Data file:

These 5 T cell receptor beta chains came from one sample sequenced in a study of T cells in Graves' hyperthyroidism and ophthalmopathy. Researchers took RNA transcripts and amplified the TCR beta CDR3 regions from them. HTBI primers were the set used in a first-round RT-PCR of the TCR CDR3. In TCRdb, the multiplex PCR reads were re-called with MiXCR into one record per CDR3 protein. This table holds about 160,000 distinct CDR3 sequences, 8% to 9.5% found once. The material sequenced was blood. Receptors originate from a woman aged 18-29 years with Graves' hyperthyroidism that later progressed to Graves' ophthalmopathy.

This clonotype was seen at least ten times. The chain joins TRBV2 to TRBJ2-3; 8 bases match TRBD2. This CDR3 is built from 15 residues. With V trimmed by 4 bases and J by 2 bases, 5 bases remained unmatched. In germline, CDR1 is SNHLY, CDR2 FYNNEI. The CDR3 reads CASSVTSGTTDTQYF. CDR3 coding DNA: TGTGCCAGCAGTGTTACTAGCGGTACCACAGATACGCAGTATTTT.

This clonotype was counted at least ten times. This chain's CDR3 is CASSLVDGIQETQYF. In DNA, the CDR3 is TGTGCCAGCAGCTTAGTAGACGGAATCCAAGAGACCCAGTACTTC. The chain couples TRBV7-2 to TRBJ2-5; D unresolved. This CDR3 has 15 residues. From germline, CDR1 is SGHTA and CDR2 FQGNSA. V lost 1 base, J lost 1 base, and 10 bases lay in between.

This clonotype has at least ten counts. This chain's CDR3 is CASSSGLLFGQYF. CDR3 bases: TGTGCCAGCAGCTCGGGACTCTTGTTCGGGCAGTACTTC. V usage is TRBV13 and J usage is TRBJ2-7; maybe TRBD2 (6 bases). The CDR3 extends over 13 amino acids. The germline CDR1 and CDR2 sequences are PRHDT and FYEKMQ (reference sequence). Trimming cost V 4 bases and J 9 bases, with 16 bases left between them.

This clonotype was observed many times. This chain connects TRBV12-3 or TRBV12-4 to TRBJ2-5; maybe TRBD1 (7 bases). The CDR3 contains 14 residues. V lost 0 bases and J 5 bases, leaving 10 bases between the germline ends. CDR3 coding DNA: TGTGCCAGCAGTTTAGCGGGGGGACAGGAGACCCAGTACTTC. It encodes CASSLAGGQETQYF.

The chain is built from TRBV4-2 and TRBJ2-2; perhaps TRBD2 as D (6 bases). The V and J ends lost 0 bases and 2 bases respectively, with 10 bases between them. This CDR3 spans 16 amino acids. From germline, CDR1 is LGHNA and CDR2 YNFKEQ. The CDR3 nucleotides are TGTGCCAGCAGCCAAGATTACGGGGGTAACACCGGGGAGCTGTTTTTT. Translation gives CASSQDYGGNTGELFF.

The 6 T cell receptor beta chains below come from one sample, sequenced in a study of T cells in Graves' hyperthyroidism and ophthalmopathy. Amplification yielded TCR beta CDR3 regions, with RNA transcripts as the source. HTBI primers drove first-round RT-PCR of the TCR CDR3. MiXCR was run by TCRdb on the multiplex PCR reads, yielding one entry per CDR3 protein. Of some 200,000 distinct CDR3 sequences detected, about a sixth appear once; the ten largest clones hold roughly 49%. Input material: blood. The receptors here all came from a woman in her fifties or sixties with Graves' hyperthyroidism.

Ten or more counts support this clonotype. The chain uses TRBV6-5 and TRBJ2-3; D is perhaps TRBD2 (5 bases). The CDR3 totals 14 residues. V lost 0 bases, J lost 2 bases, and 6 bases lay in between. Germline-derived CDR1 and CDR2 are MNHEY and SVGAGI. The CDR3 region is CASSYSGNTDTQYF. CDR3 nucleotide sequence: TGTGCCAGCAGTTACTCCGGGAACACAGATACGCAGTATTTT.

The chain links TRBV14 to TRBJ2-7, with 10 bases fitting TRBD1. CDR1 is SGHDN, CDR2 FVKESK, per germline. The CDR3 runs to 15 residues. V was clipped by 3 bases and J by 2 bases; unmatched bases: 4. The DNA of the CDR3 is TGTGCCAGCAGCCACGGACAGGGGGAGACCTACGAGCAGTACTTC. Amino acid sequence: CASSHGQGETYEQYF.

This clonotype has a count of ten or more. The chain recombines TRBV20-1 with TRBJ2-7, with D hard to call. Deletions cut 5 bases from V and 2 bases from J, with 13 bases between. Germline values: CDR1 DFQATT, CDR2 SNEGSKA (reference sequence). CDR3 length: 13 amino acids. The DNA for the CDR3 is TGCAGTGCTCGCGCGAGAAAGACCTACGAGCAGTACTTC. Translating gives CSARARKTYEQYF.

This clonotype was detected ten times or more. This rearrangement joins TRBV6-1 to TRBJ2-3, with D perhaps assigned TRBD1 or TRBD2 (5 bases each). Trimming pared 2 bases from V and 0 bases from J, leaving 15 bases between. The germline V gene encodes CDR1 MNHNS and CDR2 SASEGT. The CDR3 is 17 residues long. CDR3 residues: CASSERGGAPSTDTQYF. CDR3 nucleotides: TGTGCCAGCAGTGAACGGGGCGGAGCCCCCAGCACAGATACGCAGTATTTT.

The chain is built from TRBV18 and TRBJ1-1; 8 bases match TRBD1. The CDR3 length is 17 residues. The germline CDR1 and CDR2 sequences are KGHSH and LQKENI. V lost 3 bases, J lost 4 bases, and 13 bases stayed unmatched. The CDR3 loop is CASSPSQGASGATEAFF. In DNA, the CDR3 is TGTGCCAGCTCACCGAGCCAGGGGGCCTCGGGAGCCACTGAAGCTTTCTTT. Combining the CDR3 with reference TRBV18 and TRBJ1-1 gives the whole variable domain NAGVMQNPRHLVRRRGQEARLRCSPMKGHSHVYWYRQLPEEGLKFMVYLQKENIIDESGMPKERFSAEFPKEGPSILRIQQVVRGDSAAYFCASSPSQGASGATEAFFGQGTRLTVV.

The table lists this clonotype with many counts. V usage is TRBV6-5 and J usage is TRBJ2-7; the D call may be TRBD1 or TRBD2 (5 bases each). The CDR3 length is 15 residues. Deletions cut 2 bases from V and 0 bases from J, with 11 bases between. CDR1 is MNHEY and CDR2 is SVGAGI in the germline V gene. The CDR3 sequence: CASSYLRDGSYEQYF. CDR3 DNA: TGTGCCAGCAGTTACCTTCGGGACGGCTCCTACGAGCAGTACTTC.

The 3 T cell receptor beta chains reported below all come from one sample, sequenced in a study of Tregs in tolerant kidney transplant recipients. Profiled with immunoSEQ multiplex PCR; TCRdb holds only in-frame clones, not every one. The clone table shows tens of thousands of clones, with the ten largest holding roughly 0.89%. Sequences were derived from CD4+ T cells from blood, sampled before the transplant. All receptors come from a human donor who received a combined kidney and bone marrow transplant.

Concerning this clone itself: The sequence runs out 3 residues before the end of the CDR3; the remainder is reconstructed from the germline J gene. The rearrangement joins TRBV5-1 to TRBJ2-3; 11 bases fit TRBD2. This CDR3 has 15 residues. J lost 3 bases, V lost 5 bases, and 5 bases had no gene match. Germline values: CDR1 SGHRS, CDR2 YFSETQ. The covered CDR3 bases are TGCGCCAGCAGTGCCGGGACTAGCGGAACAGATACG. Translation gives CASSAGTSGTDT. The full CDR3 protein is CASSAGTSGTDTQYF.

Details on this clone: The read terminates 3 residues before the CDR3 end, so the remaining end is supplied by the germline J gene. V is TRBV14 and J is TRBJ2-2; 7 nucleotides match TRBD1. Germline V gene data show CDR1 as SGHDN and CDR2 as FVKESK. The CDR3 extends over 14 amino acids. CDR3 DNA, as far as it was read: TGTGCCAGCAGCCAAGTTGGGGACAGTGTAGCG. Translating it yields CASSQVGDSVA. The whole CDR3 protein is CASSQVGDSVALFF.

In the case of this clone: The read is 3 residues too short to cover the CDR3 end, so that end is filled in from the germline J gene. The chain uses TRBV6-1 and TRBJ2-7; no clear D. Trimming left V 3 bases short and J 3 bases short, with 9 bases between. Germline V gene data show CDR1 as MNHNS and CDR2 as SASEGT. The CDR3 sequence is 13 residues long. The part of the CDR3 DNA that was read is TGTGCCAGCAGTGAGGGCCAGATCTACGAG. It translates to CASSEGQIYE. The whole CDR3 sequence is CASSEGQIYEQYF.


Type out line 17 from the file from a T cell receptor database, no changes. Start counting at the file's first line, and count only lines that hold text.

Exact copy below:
In the case of this clone: The read is 3 residues too short to cover the CDR3 end, so that end is filled in from the germline J gene. The chain uses TRBV6-1 and TRBJ2-7; no clear D. Trimming left V 3 bases short and J 3 bases short, with 9 bases between. Germline V gene data show CDR1 as MNHNS and CDR2 as SASEGT. The CDR3 sequence is 13 residues long. The part of the CDR3 DNA that was read is TGTGCCAGCAGTGAGGGCCAGATCTACGAG. It translates to CASSEGQIYE. The whole CDR3 sequence is CASSEGQIYEQYF.